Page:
As American As Budweiser and Pickles? Nation-Building in American Food Industries By Donna R. Gabbacia - PowerPoint PPT Presentation

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As American As Budweiser and Pickles? Nation-Building in American Food Industries By Donna R. Gabbacia

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As American As Budweiser and Pickles? Nation-Building in American Food Industries By Donna R. Gabbacia Food as Culture Food is an integral part of every culture ... – PowerPoint PPT presentation

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Title: As American As Budweiser and Pickles? Nation-Building in American Food Industries By Donna R. Gabbacia


1
As American As Budweiser and Pickles?Nation-Build
ing in American Food IndustriesBy Donna R.
Gabbacia
2
Food as Culture
Food is an integral part of every culture People
identify with food and define themselves by
traditional dishes Food is part of ethnic and
racial diversity Most cultures have unique dishes
that reflect their history and embody their way
of life Food says something about the marketplace
and industry of nations
3
American Culture Oh Wait
Americans lack traditional/cultural foods unique
to U.S It is how American food is produced, not
how it tastes or where it originated that makes
it American Global community considers
mass-produced, processed and packaged foods to be
American Definition of American food changed over
time from barreled meats and condensed milk to
CocaCola and Corn Flakes
4
American Genius for Business
After 1840 transition from small farm producers
to city dwelling consumers Food had to be
transported to urban areas in mass
quantities Opened opportunities for new
industries such as agribusiness, processing and
preserving on a large scale Easy to survive in
food industry when demand is high and supply is
low, little competition Industry opportunities
open mostly to European Immigrants and U.S
citizens, though not women or African Americans
New genius American business of mass
production that supports economy depends on
foreigners entering and dominating food industry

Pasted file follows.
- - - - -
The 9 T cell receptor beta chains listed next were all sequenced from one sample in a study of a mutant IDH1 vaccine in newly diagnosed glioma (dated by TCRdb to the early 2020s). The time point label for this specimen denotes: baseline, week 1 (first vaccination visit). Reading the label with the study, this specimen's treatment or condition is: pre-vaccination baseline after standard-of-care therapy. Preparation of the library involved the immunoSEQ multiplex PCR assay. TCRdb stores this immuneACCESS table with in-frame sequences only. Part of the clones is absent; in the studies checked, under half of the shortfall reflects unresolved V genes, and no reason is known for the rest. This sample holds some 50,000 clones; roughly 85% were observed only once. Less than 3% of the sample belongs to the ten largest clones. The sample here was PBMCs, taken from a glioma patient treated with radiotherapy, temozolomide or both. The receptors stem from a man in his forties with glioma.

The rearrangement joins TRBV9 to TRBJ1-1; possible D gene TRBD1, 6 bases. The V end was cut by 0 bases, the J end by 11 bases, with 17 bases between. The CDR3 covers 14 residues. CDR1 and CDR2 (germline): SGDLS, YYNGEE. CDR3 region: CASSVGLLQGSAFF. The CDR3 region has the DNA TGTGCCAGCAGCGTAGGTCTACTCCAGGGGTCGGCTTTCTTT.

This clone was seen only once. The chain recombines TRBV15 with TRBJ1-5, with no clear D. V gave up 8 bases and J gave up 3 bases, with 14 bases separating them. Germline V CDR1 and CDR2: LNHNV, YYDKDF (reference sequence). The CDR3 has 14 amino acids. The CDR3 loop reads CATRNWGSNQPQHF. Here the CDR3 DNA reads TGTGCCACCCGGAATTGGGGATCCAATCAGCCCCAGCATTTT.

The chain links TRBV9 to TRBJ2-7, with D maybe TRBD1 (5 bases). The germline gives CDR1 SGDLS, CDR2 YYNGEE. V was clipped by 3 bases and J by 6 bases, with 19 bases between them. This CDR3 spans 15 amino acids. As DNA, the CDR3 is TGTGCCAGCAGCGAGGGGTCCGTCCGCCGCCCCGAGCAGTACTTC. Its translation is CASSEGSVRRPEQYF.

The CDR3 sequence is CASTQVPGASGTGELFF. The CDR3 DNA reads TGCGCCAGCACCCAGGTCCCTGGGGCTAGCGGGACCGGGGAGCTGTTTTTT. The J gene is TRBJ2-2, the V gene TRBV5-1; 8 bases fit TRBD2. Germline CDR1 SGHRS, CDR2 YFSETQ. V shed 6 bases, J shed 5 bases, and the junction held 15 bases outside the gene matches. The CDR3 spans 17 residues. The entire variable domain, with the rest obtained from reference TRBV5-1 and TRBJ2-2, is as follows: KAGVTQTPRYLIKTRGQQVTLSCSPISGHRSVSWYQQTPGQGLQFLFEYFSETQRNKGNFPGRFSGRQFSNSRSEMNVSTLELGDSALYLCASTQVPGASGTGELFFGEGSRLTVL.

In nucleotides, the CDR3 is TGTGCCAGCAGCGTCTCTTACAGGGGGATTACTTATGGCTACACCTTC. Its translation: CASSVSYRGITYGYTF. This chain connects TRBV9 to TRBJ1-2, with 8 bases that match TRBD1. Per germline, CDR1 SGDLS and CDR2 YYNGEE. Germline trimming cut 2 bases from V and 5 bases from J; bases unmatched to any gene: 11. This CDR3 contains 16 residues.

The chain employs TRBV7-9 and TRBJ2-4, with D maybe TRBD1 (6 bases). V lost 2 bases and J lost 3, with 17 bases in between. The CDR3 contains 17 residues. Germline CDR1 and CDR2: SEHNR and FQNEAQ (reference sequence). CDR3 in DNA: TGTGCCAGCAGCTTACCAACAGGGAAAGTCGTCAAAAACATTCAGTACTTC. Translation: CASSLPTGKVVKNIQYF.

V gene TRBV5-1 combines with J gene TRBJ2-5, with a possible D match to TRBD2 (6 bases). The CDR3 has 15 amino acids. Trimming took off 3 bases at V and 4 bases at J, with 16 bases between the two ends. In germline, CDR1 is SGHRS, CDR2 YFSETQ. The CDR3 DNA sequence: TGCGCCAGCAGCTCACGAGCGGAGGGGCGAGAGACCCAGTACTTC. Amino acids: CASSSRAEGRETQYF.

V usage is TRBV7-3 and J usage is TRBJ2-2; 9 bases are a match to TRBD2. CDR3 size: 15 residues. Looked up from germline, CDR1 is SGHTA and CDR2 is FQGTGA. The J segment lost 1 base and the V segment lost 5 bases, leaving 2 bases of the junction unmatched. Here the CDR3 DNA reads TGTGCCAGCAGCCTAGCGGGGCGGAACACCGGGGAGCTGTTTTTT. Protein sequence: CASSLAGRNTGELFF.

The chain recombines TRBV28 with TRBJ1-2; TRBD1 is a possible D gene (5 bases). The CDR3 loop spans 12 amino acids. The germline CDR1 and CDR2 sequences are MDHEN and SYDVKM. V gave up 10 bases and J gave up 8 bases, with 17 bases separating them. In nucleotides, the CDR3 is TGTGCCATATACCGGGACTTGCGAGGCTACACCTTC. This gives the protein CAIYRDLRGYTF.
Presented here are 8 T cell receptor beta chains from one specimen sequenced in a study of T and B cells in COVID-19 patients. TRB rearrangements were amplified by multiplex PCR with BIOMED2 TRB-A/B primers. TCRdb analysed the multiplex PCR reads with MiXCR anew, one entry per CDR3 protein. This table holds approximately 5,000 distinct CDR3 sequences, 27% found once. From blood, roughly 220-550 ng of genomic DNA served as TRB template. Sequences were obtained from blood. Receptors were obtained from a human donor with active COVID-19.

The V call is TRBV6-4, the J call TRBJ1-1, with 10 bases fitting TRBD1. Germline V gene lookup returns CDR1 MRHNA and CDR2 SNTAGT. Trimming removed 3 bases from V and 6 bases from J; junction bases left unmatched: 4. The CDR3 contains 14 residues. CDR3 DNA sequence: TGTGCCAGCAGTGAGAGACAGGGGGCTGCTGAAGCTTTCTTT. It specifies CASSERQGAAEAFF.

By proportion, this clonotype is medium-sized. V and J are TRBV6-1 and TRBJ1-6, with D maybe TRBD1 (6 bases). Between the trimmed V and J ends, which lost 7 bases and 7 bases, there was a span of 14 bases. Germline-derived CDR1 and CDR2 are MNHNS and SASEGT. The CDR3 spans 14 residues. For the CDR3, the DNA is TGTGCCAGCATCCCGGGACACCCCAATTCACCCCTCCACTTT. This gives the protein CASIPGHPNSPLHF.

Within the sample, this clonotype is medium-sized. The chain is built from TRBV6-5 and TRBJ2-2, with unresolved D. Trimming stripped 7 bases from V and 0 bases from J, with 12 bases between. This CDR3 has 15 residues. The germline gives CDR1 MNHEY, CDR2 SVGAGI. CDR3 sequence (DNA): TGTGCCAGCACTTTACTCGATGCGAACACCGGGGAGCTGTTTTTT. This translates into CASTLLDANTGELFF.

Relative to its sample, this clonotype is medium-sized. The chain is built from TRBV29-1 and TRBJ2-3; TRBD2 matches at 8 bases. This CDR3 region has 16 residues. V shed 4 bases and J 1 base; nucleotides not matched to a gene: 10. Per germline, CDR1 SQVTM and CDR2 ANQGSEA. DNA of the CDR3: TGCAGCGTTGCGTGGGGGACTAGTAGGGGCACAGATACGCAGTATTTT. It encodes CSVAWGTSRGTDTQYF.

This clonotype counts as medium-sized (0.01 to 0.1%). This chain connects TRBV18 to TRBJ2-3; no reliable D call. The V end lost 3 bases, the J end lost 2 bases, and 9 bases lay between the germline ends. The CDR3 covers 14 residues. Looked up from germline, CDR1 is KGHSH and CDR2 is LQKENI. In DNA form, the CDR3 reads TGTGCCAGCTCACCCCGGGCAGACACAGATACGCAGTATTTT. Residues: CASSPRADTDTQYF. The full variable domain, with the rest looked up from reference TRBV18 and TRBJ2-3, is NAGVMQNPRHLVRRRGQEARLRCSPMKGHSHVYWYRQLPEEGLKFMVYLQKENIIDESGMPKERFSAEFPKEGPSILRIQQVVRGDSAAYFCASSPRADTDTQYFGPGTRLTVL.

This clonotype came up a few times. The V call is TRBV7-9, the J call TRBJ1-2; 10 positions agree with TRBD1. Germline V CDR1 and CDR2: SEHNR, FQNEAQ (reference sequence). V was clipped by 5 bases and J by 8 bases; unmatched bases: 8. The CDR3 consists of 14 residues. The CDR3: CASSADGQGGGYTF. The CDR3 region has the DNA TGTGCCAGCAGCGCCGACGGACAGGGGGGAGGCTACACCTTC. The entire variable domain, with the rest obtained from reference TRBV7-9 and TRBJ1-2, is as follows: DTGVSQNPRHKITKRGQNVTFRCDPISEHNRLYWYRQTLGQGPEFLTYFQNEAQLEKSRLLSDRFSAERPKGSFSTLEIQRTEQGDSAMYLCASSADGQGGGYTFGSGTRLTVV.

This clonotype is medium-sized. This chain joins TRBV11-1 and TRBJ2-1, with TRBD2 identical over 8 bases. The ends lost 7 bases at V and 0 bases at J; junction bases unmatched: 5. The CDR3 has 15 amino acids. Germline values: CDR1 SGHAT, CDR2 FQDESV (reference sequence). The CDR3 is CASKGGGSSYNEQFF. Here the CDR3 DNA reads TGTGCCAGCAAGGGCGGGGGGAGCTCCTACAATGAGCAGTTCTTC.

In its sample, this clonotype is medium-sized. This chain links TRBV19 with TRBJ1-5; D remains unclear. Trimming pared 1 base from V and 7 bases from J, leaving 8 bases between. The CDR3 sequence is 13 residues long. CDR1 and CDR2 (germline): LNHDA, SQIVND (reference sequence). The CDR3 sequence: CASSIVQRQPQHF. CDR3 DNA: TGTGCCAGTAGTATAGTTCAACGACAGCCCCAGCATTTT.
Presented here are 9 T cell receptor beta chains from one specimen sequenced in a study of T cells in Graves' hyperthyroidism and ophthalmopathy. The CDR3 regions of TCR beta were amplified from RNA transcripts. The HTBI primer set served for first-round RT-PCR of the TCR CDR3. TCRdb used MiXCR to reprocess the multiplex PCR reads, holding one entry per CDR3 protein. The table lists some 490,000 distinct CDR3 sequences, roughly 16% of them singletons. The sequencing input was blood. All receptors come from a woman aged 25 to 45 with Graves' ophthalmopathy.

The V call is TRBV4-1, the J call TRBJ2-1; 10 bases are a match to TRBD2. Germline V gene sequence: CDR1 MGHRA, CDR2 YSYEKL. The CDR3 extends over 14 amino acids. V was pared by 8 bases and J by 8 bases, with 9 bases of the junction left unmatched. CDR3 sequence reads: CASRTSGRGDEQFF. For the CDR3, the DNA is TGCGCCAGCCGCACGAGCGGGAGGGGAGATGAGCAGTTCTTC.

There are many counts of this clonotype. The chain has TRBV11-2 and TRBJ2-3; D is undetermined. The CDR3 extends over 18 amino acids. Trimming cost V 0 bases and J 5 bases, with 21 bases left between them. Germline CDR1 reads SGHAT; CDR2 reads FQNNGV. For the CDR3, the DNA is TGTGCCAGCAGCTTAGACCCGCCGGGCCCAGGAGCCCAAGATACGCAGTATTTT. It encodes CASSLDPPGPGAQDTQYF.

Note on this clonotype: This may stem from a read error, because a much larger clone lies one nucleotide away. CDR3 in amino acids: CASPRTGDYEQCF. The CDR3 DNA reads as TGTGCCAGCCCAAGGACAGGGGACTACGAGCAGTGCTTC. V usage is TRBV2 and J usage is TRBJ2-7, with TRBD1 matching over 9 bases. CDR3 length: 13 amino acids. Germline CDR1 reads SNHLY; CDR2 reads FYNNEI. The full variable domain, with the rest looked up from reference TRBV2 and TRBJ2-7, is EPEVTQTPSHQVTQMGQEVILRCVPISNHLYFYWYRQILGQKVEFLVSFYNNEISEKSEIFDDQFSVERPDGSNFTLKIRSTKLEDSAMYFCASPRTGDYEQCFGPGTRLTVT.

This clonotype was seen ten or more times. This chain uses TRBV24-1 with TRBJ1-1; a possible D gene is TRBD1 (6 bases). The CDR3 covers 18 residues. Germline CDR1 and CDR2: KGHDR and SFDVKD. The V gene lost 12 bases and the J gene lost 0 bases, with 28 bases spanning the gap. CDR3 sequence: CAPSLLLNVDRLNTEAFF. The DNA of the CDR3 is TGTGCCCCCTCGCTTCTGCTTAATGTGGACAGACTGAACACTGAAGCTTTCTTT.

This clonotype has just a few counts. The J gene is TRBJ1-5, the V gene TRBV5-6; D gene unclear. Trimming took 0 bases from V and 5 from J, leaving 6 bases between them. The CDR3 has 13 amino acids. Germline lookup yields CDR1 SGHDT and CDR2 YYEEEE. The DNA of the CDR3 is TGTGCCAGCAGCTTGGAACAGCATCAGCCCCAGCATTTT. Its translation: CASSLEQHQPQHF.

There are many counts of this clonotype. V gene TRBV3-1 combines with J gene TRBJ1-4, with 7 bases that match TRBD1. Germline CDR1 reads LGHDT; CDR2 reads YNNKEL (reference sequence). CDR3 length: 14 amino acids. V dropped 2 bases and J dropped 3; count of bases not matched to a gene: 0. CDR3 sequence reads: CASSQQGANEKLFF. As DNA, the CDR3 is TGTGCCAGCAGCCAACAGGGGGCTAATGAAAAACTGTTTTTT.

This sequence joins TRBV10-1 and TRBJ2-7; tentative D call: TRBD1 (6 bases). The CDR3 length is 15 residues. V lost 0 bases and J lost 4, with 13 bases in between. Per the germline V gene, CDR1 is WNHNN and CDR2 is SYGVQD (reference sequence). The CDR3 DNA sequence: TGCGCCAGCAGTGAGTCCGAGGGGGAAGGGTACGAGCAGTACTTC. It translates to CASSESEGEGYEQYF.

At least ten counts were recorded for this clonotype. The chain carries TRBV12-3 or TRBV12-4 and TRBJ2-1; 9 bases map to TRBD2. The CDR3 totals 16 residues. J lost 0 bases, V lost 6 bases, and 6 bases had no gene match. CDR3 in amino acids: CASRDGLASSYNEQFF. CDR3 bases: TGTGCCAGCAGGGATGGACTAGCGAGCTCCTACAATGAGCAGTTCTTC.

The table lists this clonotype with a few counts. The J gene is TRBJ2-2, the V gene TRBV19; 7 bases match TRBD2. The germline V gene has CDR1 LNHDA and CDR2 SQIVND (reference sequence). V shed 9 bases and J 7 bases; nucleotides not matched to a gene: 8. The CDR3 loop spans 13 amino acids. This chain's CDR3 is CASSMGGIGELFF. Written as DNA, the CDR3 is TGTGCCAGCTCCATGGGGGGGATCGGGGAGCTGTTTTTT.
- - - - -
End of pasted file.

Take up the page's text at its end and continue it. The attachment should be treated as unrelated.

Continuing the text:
5
Business Cont.
Xenophobia defined what has become American in
the food industry Multiculturalism had not yet
become part of the American identity, and was not
accepted, though citizens of foreign descent
fueled the industry Kraft-Canadian Heinz-
German Campbells, Kelloggs, Dole,
Post,-Anglo-American Industries dominated by at
least third generation Anglo-Americans Soft
drinks, gum, fast-food Industries that put
wealthy, second generation foreign immigrants in
positions of power Meat packing, sugar refining,
retail groceries
6
Not So genius
Successful businesses did not rely on new
innovations, but rather ideas and principals
brought to U.S by immigrants Bilingual foreigners
introduced and promoted technologies abroad Mass
production technology came from Europe Busch
Beer- pasteurized for shipping to U.S, tweaked
recipe Different than beer in Germany, but
appreciated in U.S Foreign based businesses used
culturally neutral symbols instead of calling
attention to their nationalities Standardized
products found success on global market and were
labeled as American
7
Alcohol Niche
Alcohol was mostly foreign-produced in
U.S Prohibition and the Second Great Awakening
were detrimental to alcohol industry Not seen as
American, associated with foreigners Foreigners
initially had trouble working with and
interpreting U.S government and market Became one
of the largest food industries More common for
foreigner to pass on family business to children
than for Americans to do so
8
Busch and HeinzA tale of Two Successful
Foreign Companies
9
Adolpus Busch
Married into the Anheuser family, inherited run
down brewery in germany- turned it into the
largest brewery in the world Hurt by Great
Depression in U.S Rich, but faced criticism for
being the strength of the prohibition
movement Experimented with Budweiser to suit
U.S Beer continued to be seen as foreign, but
found a niche in the U.S Company stayed in family
for four generations
10
H.J Heinz
American born, second generation German Initial
failure during depression Branched out into
pre-prepared foods in cans Emphasized
cleanliness, packed in glass jars until business
got too big Emphasized humble roots Good
publicity Passed on business to son
11

Growing Food Industry
By 1880, two food industries were among the U.Ss
top ten industries Milling and Brewing As other
industries increased labor force, the food
industrys labor force declined Food industry did
not conform to Big Business right away Two top
food industries wouldnt conglomerate Prohibition
meant that brewing stayed on a local
scale Foreign meat packers wouldnt join National
Packing Company Earliest food conglomerates Cereal
s, and canning
12
In Conclusion
Foreign influence ultimately shaped the food
industry and defined our ideas of American
cuisine Xenophobia produced some of the
commodities which we hold dear- beer and pickles-
and which we think of as American No real
American food culture What does American food
say about our history, culture, and tradition?
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